Smartphone lets NYPD see arrest files, police photos, and DMV data all at once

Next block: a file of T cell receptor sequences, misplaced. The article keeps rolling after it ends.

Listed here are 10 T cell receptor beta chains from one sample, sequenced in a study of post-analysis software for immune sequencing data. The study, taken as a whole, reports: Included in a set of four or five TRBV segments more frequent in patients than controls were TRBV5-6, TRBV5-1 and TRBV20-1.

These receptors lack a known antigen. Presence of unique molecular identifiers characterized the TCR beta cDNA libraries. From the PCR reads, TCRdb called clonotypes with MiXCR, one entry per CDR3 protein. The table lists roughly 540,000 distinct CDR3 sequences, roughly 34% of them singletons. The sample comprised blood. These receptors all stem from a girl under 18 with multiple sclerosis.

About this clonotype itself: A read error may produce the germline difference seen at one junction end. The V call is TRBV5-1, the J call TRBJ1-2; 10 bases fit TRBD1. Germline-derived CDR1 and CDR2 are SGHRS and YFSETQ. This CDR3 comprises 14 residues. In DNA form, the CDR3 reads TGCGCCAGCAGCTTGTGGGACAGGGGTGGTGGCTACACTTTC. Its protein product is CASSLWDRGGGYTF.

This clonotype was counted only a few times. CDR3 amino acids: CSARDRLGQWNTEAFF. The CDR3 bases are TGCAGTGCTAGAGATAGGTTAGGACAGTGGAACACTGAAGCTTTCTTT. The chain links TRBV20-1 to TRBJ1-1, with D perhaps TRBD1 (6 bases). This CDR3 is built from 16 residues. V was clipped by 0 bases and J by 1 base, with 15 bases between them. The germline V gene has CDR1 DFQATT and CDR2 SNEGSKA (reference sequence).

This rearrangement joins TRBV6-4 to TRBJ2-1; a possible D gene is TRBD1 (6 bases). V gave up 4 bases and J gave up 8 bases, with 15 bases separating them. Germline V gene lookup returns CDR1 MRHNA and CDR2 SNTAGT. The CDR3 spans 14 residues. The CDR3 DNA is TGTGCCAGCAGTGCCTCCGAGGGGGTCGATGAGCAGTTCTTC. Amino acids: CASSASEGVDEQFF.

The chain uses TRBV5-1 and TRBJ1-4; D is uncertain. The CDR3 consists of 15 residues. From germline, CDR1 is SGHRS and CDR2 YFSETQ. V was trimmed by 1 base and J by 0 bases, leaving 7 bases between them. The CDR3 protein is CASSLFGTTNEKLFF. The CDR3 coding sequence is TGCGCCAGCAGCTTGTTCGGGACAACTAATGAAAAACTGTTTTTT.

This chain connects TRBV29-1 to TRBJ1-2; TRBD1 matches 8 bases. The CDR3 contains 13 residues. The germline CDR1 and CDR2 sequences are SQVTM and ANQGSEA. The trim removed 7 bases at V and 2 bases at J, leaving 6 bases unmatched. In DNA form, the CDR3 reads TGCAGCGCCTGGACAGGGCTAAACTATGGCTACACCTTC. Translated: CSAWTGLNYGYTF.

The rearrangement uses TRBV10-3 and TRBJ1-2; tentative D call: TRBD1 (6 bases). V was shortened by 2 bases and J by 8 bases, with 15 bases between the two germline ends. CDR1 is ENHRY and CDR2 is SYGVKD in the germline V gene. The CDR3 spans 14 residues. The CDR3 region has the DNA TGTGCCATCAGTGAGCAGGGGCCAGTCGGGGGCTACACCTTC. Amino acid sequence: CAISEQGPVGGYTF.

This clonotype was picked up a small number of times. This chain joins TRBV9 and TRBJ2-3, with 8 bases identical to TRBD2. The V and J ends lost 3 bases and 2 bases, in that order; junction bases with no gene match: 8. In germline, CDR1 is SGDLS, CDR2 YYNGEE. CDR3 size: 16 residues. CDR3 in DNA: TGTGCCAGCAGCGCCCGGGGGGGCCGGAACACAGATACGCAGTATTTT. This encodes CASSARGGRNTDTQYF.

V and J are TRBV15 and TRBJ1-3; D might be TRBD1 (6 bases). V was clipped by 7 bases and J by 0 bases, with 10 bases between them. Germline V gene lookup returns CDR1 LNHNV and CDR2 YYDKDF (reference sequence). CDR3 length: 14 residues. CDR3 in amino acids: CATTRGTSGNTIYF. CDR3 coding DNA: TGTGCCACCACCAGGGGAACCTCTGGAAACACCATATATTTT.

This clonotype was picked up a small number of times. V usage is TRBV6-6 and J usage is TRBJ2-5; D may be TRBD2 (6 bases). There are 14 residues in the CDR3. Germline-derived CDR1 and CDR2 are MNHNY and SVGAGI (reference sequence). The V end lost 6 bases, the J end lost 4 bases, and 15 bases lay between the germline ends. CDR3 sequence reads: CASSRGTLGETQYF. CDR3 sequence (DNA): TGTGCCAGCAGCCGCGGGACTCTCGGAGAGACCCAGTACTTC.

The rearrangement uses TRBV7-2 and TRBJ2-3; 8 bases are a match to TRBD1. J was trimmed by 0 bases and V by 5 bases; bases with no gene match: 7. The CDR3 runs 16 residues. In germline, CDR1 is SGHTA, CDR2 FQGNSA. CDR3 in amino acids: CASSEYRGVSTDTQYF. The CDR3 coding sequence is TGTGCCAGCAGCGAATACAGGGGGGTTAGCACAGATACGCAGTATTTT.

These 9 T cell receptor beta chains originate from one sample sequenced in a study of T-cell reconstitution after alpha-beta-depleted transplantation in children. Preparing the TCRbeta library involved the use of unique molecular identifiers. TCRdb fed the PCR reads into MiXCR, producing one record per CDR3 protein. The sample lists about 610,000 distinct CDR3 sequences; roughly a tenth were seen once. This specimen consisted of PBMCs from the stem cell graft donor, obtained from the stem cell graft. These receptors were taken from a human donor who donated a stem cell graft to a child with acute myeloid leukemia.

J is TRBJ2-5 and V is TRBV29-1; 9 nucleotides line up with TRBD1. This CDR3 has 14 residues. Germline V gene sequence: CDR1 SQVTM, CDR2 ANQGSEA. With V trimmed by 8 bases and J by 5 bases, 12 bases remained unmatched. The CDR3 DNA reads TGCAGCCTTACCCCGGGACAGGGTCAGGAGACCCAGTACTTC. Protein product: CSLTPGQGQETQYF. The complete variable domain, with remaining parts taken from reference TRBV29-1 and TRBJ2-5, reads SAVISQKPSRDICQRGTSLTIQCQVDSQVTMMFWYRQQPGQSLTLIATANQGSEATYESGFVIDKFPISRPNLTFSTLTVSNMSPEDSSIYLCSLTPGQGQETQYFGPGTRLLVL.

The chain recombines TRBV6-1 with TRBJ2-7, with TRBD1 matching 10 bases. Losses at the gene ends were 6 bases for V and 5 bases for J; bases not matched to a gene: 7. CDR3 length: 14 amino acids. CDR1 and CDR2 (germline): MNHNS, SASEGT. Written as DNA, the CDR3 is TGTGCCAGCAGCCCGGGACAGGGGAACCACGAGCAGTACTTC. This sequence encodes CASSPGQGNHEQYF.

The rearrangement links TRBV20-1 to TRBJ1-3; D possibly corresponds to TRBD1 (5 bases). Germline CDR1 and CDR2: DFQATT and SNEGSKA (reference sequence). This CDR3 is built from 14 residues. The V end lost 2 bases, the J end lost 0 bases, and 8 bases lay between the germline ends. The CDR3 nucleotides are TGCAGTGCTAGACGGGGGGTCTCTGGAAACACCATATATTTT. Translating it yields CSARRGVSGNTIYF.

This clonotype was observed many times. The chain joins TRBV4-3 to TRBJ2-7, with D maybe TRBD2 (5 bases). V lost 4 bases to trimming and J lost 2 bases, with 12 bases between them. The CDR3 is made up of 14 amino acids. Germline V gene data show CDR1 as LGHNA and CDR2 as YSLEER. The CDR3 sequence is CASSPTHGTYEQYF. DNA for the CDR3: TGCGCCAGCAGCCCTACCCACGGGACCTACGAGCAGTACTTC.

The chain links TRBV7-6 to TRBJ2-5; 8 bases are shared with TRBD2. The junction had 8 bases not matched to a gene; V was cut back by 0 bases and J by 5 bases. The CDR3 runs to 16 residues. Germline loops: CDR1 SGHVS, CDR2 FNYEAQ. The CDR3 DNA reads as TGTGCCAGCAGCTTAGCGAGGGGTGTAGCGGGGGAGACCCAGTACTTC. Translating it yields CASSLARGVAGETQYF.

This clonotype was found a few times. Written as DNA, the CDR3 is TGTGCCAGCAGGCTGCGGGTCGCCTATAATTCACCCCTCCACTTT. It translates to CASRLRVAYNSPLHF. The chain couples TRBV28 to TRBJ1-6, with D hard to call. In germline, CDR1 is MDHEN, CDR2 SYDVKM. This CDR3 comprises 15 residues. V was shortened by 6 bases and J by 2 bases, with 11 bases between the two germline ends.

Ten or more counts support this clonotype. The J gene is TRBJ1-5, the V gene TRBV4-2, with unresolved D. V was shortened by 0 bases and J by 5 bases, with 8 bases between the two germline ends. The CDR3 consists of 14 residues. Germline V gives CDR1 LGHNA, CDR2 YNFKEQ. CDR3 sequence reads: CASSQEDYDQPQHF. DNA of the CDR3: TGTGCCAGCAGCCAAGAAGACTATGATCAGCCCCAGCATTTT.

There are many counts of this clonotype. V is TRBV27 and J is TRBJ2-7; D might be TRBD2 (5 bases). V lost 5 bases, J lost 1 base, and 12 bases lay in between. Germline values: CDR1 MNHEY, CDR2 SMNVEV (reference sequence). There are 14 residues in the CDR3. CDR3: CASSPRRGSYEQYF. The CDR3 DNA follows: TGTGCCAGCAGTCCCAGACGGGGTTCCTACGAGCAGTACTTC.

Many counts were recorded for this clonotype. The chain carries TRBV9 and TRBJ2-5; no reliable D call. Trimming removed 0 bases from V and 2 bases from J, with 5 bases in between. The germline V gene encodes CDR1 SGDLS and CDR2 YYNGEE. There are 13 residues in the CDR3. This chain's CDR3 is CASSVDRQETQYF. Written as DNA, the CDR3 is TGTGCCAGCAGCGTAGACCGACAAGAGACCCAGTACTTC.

The Police Department has distributed about 400 dedicated Android smartphones to its officers, part of a pilot program begun quietly last summer. The phones, which cannot make or receive calls, enable officers on foot patrol, for the first time, to look up a person’s criminal history and verify their identification by quickly gaining access to computerized arrest files, police photographs, and state Department of Motor Vehicles databases.The technology offers extraordinary levels of detail about an individual, including whether the person has ever been “a passenger in a motor vehicle accident,” a victim of a crime or in one instance, a drug suspect who has been known by the police to hide crack cocaine “in his left sock,” according to Officer Donaldson.“I tell them, ‘I’m going to see your picture,’ ” the officer said. “They don’t realize we have this technology. They can’t tell me a lie because I know everything.”The phone application is significantly different from the computers currently installed in roughly 2,500 patrol cars. With the laptops, the Internet connection can be slow and spotty in some of areas of the city, and officers have to log in to separate databases with multiple passwords to retrieve information.“With one entry point, you can get to a lot of different databases — quickly,” Police Commissioner Raymond W. Kelly said in an interview on Wednesday.Without the phone, officers who stop a person for a violation, for example, can sometimes get bare-bones information by radioing in a name to a police dispatcher, police said.“Our dispatcher will tell us if they have a warrant or not but it’s a simple yes or no answer,” said Officer Donaldson, who is assigned to the Housing Bureau. “I don’t know if the guy is wanted for murder or for not paying a parking summons. We rarely know. Now we know.”The phone is particularly helpful when officers respond to a call of a domestic dispute. It allows officers to know how many times police have been previously summoned to the residence, providing details on those incidents. Typically, officers do not have this information, Commissioner Kelly said.Donna Lieberman, the executive director of the New York Civil Liberties Union, said though the new phone technology held “enormous promise to improve policing and public safety,” she had concerns about “whether it will become a vehicle to round up the usual suspects, to harass people” based on information in the police databases.